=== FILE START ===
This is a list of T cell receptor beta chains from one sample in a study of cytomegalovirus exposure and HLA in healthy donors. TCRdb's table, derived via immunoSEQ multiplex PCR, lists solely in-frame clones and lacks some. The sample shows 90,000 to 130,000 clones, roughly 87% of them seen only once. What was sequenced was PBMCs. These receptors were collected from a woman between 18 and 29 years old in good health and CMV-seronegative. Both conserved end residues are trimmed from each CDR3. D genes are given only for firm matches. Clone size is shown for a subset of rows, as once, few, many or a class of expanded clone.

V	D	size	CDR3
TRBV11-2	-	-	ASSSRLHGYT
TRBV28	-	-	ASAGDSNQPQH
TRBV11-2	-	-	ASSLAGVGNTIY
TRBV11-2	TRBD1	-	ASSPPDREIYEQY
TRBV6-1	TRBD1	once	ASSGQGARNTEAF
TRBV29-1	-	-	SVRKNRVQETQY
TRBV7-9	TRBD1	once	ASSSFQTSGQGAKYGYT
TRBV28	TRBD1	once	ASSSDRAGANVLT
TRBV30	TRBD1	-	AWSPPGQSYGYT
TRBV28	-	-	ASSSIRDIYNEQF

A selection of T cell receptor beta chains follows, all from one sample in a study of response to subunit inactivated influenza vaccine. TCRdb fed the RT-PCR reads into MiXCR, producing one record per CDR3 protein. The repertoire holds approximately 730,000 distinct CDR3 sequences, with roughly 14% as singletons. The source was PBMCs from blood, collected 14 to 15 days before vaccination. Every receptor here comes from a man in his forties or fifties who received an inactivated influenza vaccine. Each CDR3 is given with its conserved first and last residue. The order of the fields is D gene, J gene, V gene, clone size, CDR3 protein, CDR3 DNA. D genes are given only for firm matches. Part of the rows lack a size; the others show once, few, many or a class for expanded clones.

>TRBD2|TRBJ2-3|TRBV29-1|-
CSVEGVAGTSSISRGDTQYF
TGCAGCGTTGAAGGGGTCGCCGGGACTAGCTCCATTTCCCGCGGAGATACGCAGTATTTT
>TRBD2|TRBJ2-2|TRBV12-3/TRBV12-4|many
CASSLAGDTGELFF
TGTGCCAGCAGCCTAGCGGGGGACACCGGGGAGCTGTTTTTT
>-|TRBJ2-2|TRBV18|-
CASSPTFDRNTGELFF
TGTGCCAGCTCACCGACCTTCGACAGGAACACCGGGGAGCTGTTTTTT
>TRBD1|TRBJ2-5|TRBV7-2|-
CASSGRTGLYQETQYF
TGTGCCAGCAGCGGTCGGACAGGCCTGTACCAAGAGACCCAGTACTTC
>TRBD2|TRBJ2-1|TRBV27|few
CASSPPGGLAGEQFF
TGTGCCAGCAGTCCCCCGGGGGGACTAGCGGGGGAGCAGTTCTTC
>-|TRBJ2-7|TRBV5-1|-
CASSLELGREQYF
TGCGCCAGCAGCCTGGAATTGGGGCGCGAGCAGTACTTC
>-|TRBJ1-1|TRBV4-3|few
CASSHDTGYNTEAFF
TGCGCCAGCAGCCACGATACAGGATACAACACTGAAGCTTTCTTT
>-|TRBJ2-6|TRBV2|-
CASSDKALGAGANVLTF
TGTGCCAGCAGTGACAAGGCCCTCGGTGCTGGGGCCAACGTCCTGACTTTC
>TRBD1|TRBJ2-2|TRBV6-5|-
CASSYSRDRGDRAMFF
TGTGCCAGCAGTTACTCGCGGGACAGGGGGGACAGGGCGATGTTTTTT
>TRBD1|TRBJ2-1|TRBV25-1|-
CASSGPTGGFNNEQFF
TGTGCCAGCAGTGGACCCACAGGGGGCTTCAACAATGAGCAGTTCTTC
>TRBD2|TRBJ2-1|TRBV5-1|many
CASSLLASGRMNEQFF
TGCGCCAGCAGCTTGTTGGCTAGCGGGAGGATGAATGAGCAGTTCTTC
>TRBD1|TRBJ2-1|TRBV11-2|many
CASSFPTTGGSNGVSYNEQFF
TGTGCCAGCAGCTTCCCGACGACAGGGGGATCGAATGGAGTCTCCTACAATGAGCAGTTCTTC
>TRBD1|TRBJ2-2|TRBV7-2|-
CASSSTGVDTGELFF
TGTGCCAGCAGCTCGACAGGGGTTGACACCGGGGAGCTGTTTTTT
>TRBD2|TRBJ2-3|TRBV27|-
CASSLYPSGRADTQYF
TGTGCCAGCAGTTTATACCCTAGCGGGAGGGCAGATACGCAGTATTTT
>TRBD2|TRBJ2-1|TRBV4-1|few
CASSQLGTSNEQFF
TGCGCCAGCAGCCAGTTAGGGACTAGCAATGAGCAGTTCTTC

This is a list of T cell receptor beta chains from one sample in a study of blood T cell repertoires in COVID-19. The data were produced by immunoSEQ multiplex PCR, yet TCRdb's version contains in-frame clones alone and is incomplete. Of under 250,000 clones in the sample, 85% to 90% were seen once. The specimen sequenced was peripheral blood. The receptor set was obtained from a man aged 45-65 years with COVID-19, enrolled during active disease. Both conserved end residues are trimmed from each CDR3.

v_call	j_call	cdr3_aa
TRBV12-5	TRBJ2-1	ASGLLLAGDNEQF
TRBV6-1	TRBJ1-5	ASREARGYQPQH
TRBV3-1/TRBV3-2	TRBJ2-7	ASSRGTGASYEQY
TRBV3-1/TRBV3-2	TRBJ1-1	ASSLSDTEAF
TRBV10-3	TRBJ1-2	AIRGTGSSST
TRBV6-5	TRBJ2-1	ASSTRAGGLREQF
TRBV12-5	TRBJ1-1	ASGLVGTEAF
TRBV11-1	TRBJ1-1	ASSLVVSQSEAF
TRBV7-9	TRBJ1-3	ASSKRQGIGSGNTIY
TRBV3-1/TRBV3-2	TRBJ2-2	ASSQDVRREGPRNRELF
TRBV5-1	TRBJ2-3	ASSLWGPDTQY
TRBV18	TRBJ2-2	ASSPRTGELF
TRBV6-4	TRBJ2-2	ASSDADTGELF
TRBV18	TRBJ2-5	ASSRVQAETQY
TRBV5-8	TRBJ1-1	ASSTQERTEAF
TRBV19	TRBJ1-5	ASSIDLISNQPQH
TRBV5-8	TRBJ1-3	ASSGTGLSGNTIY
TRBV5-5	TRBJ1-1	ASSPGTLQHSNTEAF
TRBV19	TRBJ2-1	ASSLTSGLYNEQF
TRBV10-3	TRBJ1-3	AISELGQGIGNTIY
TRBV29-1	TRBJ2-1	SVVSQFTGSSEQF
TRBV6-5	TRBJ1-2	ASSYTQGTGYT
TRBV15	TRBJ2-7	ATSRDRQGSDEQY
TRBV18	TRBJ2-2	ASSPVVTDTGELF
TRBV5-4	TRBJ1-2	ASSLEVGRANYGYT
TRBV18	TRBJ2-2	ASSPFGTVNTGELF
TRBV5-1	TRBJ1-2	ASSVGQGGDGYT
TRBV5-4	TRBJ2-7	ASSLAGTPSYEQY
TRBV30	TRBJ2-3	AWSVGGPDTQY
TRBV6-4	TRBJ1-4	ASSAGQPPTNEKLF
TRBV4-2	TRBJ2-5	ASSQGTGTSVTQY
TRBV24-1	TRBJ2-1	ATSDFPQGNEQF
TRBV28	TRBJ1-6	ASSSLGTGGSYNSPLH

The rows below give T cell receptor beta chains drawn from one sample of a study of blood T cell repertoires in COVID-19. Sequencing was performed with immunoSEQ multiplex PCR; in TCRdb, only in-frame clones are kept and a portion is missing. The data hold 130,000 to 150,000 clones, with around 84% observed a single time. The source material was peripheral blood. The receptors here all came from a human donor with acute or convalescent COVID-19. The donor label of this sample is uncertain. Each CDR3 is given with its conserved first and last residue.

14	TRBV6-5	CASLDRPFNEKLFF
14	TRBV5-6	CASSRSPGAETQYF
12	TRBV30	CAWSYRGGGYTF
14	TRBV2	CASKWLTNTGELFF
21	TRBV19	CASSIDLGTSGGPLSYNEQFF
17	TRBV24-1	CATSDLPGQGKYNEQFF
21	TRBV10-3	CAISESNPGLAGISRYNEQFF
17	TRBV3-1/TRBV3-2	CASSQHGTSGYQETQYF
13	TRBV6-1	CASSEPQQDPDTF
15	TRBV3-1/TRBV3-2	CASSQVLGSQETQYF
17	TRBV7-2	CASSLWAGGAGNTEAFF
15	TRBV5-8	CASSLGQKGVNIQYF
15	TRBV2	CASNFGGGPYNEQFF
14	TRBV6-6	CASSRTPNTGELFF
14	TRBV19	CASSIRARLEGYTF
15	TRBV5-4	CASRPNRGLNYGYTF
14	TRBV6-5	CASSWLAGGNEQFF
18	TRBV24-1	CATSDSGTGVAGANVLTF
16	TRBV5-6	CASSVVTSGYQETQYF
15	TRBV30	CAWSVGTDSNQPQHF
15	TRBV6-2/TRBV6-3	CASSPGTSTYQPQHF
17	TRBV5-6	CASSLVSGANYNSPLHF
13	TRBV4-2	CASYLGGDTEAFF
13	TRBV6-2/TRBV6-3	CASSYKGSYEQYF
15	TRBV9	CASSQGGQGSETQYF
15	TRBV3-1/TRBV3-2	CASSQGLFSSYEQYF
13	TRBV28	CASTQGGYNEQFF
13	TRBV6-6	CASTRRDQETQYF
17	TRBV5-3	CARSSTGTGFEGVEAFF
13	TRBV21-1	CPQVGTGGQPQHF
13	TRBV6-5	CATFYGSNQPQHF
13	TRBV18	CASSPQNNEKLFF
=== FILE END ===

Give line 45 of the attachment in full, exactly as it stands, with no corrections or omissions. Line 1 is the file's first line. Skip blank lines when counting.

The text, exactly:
CASSLLASGRMNEQFF